“The numbers that we have so far show we’re going to far exceed even our best hopes, not just with housing, which we’re already well over the anticipated goal, but also with treatment beds, which is huge,” Cox said. “We feel very, very optimistic right now, but we’ll know more in the next couple of weeks as we bring everyone back together.”
But state officials on Wednesday heard a new concern raised by Midvale Mayor Robert Hale, a member of the State Homeless Coordinating Committee, who called the Road Home’s 300-bed family shelter located in his city “jampacked.”
“It’s overburdened, always full, and I think there’s becoming a need to consider another family shelter somewhere,” Hale said.
The Midvale Family Resource Center, which in recent years became a family-only shelter as part of Utah’s transition to a new homeless system, is now the oldest facility. It’s run by the Road Home, which currently offers motel vouchers for families who don’t fit in the shelter — to the tune of about 12 to 13 rooms currently in use, according to Michelle Flynn, the Road Home’s associate executive director of programs. More funds for motels are available for use for families, but they have not been needed for the past two years, Flynn said.
Hale in an interview with KSL acknowledged the Midvale shelter can utilize motel vouchers for overflow, but he wanted to put its strained capacity “on the radar” of the state committee as something to consider in the future.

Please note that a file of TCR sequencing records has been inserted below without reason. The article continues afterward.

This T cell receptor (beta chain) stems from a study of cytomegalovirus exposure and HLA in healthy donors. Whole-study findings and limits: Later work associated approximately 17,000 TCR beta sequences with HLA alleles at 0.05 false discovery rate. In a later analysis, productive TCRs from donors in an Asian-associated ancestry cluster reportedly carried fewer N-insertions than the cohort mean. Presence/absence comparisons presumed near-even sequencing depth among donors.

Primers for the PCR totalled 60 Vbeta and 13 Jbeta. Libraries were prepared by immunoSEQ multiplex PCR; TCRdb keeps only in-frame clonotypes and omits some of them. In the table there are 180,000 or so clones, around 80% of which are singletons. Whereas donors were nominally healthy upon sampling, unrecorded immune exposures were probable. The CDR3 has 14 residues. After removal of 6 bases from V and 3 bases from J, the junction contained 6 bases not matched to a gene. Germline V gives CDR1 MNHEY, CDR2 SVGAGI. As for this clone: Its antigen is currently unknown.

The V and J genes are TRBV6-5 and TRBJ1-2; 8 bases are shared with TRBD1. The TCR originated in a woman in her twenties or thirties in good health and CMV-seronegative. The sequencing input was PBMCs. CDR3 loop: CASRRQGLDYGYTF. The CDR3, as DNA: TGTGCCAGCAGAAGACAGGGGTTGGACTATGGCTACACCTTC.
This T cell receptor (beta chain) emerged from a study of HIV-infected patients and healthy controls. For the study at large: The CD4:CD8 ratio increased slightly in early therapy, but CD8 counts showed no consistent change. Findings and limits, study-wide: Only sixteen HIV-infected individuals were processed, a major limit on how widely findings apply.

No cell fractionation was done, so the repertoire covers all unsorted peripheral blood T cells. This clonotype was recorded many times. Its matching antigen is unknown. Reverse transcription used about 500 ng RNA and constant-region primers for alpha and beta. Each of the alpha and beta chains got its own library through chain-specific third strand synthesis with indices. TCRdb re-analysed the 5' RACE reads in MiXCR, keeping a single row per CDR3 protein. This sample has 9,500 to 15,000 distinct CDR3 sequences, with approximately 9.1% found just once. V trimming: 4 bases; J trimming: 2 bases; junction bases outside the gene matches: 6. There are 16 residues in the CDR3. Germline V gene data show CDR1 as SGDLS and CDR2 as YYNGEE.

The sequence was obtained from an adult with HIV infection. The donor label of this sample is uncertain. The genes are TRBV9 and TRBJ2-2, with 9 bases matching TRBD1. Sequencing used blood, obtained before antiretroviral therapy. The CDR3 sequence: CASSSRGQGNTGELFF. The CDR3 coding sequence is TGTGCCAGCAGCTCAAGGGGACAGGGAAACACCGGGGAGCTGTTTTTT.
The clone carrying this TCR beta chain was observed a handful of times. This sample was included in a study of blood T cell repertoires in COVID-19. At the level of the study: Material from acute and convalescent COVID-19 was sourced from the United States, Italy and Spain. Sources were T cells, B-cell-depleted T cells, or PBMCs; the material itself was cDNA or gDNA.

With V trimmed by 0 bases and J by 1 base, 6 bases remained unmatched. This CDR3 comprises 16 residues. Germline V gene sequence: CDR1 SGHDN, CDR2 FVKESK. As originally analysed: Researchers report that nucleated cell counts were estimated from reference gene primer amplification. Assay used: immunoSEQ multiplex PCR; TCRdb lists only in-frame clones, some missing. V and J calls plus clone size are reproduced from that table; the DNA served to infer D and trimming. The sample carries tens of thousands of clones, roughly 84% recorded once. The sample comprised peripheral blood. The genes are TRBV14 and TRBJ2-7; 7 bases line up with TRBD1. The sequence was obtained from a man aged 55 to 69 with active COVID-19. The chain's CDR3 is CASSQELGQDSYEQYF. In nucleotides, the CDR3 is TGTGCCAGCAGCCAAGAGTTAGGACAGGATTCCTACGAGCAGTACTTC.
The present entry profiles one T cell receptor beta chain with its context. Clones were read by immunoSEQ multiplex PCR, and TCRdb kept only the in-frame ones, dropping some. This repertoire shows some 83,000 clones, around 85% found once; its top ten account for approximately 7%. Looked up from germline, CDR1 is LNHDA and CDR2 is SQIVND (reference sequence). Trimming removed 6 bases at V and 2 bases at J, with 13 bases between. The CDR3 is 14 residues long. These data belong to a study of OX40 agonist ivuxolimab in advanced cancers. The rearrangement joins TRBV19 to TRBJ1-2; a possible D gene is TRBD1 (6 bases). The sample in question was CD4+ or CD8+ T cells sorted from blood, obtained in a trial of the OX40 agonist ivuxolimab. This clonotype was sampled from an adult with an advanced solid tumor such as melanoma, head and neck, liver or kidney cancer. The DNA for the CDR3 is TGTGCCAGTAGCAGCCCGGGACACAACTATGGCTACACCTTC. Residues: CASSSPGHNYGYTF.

The mayor noted there could be bed expansion within the building, but it would “definitely need analysis and design” to be mindful of children and quality of life within the shelter.
Cox, asked about Hale’s comments, told KSL, “We haven’t had that discussion yet.”
“That’s the first time it’s been brought up,” Cox said, “So I don’t really have a comment on that other than to say the numbers have actually remained pretty steady over the past three years. ... It’s really an incredible facility and is helping a lot of people. I’m sure we’ll have those discussions with the mayor down the road.”
During Wednesday’s meeting, the coordinating committee approved about $4.7 million collected from local sales tax to help pay for police and fire needs that come with the impact of the three new homeless resource centers built to overhaul the new homeless system.
South Salt Lake was awarded about $2.1 million for public safety services while Midvale was awarded $1.3 million — to potentially get more if Utah Tax Commission estimates come in higher than currently projected. Salt Lake City was awarded $160,100, St. George was awarded $243,750, and Vernal was awarded $85,565.
Ogden — which houses two homeless shelters in Weber County, where officials have tracked a “startling” and “disproportionate” rise in homelessness in recent years — was awarded more than it has been in past years — $961,576.
The money granted was still less than nearly all the cities requested, but Ogden Mayor Mike Caldwell was appreciative of the additional funds, noting the added strain on Ogden’s homeless system.
“I am certainly not going to complain,” Caldwell said. “It’s a lot more fair this year.”